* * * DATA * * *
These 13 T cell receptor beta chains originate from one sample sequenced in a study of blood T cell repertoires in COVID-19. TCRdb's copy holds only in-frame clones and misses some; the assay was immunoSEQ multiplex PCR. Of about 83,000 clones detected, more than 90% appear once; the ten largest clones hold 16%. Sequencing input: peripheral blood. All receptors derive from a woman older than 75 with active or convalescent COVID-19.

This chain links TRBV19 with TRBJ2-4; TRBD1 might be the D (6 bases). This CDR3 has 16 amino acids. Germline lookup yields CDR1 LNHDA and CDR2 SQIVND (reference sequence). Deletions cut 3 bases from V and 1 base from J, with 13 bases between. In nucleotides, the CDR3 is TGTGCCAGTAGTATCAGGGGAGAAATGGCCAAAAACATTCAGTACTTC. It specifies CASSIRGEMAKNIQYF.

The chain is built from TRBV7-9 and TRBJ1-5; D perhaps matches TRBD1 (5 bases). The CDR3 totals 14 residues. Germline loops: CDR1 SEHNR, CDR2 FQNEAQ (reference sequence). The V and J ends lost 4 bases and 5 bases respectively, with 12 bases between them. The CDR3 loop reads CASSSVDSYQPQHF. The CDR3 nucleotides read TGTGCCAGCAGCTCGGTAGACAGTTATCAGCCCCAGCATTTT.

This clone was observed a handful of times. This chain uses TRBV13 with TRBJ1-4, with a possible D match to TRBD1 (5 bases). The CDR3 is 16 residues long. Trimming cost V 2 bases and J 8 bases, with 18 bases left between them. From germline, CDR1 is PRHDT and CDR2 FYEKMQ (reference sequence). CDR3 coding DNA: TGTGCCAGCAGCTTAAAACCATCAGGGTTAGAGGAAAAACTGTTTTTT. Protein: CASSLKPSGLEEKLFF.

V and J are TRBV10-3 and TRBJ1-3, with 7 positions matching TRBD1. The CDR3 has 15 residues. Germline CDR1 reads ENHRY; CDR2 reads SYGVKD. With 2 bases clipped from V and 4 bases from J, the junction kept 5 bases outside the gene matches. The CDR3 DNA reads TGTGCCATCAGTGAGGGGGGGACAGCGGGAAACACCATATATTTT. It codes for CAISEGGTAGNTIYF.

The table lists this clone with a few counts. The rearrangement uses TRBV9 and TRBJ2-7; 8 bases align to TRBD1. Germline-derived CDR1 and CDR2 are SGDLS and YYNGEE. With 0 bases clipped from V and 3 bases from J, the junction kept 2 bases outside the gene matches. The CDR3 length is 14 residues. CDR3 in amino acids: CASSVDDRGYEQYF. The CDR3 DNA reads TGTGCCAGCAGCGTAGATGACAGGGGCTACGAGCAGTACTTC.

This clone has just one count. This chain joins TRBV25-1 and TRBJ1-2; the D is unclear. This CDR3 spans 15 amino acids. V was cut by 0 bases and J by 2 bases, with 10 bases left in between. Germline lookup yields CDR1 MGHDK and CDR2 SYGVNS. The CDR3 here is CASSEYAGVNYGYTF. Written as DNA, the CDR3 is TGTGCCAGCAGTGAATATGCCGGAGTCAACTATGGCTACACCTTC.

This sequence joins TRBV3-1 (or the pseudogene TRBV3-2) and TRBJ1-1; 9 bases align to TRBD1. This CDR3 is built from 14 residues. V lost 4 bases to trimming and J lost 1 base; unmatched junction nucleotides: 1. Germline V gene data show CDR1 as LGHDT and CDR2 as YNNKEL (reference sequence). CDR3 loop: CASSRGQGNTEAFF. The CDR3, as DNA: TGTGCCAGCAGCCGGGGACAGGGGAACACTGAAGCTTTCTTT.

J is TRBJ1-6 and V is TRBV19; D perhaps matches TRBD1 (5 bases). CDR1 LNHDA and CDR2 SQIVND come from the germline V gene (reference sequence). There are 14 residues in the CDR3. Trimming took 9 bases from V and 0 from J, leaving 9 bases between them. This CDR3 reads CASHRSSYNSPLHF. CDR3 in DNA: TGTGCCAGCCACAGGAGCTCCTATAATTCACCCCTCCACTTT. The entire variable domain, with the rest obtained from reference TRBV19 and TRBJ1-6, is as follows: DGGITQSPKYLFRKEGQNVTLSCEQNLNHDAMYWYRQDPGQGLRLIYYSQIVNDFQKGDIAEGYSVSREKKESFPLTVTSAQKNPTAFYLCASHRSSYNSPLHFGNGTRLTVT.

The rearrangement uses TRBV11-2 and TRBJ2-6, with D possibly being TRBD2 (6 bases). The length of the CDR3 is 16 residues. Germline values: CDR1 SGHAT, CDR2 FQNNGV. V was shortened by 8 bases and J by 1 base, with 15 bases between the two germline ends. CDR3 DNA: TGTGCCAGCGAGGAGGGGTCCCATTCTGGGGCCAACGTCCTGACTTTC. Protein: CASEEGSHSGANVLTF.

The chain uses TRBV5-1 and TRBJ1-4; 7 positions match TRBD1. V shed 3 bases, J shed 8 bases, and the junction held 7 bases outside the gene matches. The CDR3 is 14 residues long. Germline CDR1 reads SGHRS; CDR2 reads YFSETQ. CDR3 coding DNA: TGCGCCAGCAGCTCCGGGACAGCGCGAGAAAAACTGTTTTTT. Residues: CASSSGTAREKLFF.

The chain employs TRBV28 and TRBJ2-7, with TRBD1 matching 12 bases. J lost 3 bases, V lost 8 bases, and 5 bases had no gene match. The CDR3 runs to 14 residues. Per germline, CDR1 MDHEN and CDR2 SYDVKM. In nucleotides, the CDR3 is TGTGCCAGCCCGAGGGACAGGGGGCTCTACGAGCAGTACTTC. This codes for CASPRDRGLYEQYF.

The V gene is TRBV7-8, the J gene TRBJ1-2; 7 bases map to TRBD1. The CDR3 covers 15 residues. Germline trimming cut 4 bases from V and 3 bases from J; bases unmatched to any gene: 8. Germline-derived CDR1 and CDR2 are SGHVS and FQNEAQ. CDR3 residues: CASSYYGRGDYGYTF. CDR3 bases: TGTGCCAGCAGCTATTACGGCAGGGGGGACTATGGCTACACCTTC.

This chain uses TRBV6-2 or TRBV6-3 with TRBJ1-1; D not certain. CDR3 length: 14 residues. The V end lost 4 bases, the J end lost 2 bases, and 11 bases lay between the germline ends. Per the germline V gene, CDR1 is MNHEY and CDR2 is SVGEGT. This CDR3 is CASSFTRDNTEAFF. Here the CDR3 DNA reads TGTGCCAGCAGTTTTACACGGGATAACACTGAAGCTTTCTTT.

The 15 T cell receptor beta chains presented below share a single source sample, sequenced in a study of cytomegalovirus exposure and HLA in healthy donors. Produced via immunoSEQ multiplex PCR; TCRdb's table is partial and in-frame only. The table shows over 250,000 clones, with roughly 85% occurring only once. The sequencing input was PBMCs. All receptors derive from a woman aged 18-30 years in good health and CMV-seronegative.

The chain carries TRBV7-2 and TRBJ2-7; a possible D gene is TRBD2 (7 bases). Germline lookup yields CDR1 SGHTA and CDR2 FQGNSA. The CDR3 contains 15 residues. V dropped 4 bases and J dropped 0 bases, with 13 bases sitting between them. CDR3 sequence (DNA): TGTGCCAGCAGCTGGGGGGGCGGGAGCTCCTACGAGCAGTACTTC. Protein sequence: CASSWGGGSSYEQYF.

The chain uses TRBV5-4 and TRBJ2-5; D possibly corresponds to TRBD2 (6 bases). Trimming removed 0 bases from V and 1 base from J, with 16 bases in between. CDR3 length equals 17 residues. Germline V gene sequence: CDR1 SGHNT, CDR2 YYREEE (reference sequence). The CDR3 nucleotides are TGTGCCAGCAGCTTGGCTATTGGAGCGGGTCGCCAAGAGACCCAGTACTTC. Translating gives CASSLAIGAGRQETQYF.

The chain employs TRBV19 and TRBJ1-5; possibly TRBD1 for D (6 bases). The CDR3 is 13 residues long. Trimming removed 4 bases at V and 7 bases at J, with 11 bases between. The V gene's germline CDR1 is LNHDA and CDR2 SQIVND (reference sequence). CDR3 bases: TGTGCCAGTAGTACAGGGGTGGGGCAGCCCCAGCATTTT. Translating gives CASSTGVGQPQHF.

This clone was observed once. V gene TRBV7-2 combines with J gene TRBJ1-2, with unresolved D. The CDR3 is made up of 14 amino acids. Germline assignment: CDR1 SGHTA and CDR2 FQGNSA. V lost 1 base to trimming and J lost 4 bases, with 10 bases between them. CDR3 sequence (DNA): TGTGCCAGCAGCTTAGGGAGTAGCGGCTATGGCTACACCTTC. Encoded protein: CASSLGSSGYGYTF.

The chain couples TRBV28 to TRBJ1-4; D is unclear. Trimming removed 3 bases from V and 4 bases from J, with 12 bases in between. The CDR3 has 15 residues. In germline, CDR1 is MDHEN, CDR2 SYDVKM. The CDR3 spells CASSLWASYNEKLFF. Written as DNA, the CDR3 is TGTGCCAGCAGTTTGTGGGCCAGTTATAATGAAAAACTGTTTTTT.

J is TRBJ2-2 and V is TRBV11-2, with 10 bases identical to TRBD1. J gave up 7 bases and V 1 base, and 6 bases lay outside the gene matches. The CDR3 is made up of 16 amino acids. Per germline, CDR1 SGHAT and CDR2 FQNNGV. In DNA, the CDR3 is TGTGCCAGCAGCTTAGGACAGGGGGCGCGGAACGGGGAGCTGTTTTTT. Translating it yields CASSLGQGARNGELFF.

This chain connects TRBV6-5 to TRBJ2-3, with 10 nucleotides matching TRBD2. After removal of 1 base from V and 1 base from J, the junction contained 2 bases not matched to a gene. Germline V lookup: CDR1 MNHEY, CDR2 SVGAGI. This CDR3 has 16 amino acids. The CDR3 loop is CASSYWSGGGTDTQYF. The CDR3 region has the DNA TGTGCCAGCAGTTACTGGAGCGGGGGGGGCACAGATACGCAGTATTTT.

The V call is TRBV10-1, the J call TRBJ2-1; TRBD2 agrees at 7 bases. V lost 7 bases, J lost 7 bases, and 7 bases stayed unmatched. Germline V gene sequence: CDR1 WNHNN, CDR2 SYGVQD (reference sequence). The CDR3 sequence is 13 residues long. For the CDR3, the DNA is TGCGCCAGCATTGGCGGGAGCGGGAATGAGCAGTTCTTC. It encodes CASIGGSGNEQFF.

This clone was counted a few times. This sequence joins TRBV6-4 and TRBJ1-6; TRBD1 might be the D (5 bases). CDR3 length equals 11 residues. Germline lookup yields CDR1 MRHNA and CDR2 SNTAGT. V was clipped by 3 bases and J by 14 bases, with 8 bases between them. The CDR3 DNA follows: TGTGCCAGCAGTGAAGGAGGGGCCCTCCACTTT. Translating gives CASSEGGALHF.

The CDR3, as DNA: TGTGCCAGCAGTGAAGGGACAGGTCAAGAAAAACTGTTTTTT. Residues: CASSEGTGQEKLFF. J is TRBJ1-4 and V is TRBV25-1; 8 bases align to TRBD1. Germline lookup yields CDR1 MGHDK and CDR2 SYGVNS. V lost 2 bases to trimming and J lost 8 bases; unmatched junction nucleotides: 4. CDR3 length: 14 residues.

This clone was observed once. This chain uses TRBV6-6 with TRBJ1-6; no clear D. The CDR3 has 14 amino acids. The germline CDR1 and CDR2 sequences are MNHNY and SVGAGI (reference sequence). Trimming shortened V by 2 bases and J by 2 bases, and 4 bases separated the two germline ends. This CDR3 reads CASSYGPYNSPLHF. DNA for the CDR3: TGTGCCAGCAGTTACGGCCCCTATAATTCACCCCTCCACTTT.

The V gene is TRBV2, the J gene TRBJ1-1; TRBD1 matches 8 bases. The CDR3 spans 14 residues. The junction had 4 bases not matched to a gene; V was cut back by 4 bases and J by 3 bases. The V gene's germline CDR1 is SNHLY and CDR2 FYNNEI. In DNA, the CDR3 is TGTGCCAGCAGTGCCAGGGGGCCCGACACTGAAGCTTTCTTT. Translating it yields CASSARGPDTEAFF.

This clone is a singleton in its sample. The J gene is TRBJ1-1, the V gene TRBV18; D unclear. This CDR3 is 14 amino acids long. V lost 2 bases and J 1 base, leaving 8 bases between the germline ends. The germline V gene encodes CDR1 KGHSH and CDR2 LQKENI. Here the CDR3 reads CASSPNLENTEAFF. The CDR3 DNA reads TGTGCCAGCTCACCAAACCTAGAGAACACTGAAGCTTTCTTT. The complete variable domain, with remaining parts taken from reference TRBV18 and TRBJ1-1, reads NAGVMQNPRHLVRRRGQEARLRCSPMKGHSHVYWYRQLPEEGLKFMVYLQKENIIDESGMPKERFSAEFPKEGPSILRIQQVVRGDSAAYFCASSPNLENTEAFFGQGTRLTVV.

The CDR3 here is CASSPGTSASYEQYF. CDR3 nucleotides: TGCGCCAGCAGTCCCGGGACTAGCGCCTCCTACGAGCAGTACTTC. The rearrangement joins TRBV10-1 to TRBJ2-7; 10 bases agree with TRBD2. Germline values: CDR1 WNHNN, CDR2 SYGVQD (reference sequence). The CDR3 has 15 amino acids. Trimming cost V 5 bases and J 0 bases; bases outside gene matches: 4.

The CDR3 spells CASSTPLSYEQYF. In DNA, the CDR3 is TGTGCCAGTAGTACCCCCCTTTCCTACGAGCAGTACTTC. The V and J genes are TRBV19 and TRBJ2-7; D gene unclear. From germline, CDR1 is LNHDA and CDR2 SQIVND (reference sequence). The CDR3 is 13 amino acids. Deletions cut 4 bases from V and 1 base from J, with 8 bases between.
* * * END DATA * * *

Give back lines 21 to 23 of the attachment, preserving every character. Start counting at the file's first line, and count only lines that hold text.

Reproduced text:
J is TRBJ2-2 and V is TRBV11-2, with 10 bases identical to TRBD1. J gave up 7 bases and V 1 base, and 6 bases lay outside the gene matches. The CDR3 is made up of 16 amino acids. Per germline, CDR1 SGHAT and CDR2 FQNNGV. In DNA, the CDR3 is TGTGCCAGCAGCTTAGGACAGGGGGCGCGGAACGGGGAGCTGTTTTTT. Translating it yields CASSLGQGARNGELFF.

This chain connects TRBV6-5 to TRBJ2-3, with 10 nucleotides matching TRBD2. After removal of 1 base from V and 1 base from J, the junction contained 2 bases not matched to a gene. Germline V lookup: CDR1 MNHEY, CDR2 SVGAGI. This CDR3 has 16 amino acids. The CDR3 loop is CASSYWSGGGTDTQYF. The CDR3 region has the DNA TGTGCCAGCAGTTACTGGAGCGGGGGGGGCACAGATACGCAGTATTTT.

The V call is TRBV10-1, the J call TRBJ2-1; TRBD2 agrees at 7 bases. V lost 7 bases, J lost 7 bases, and 7 bases stayed unmatched. Germline V gene sequence: CDR1 WNHNN, CDR2 SYGVQD (reference sequence). The CDR3 sequence is 13 residues long. For the CDR3, the DNA is TGCGCCAGCATTGGCGGGAGCGGGAATGAGCAGTTCTTC. It encodes CASIGGSGNEQFF.